Last night, Tim, Noah and I bundled up in multiple layers to attend our Downtown Christmas Celebration and Night Parade. It's an annual tradition for our family to go the Christmas parade and we've been going for as long as I can remember. Noah was especially excited this year, as he would be riding in the BDFD rescue boat and throwing out candy. It was a blustery cold evening, spitting snow and rain in between gusts of wind, but he stayed nice and toasty by wearing his dad's bunker gear. As he easily slipped into and fastened his dad's pants, I felt a little tug at my heart. He's only 10 (nearly 11) and already fitting into Tim's gear.
It's a county practice that the two main cities take turns hosting the parade. This year, it was Beaver Dam's turn, our hometown. As the emergency lights flashed in the distance, signaling the start of the parade, I was reminded of the parade two years ago. Having lost Austin just the week prior, we had no plans of attending. Our emotions were still so raw and nobody felt like celebrating anything, much less the start of the Christmas season we knew Austin wouldn't be a part of. A few hours before the parade, Tim received a phone call from someone urging us to go. "Just be there for the beginning and if you can't stay, that's ok."
With that gentle push, we ventured out. We bundled up, in part hoping to not be recognized by many people we knew. We arrived late on purpose so that we could mix in with the crowd, just at the start of the parade. As it was Beaver Dam's hosting year, the home department led the procession. Not with tradition, sirens weren't screaming for attention to start the parade. Instead, a tiny whisper of a Christmas song came from the truck's speaker. Tim and I peeked around the crowd to see why the trucks were so silent when tears filled our eyes.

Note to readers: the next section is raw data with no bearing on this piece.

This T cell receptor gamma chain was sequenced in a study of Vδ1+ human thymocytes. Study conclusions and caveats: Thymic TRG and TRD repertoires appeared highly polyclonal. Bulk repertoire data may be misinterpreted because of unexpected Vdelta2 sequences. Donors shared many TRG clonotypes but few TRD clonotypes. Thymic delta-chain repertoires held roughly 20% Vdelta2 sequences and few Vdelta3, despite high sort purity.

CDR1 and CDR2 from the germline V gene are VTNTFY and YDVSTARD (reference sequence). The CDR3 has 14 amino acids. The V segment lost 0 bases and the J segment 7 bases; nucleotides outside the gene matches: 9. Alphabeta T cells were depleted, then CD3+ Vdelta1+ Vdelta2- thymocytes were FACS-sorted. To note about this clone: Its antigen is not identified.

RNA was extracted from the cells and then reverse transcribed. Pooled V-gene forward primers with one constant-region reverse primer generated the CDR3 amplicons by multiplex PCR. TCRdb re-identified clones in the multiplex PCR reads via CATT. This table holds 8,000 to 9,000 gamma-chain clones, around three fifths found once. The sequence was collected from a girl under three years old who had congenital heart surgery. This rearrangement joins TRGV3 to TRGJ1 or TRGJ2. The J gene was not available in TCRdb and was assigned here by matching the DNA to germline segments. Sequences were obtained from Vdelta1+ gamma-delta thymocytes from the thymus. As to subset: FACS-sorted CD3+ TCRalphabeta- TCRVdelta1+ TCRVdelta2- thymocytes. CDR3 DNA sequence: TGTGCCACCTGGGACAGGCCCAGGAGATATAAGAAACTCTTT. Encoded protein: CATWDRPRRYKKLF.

Losing Austin wasn't just felt by our family and friends but by many in the community, including in our second family - the fire department. Both out of respect for the many years of service Tim had given, and in remembering Austin's short time on the department, the trucks were running silent in memory of him. The lead truck, #24, Austin's favorite truck, carried a large banner that read, "In Loving Memory of Austin Blair, Unit #210." I can still remember and feel the hush that went over the crowd, followed by supporting applause. It was and always will be a parade and tribute we will never forget.
My eyes were again a little teary this year, recalling that sweet symbol of remembrance, and in seeing my other son growing up so quickly. As Noah wore his dad's gear with pride, I realized how he was literally filling his dad's shoes and, in so many ways, his big brother's. He's following in Austin's footsteps, both in support of the fire department, and in all the ways that made us love him so. Perhaps Noah sat a little taller in the rescue boat because he was being hugged and held up by his guardian angel. And I know Austin was holding all of us, proud that while carrying on our traditions, he is never forgotten.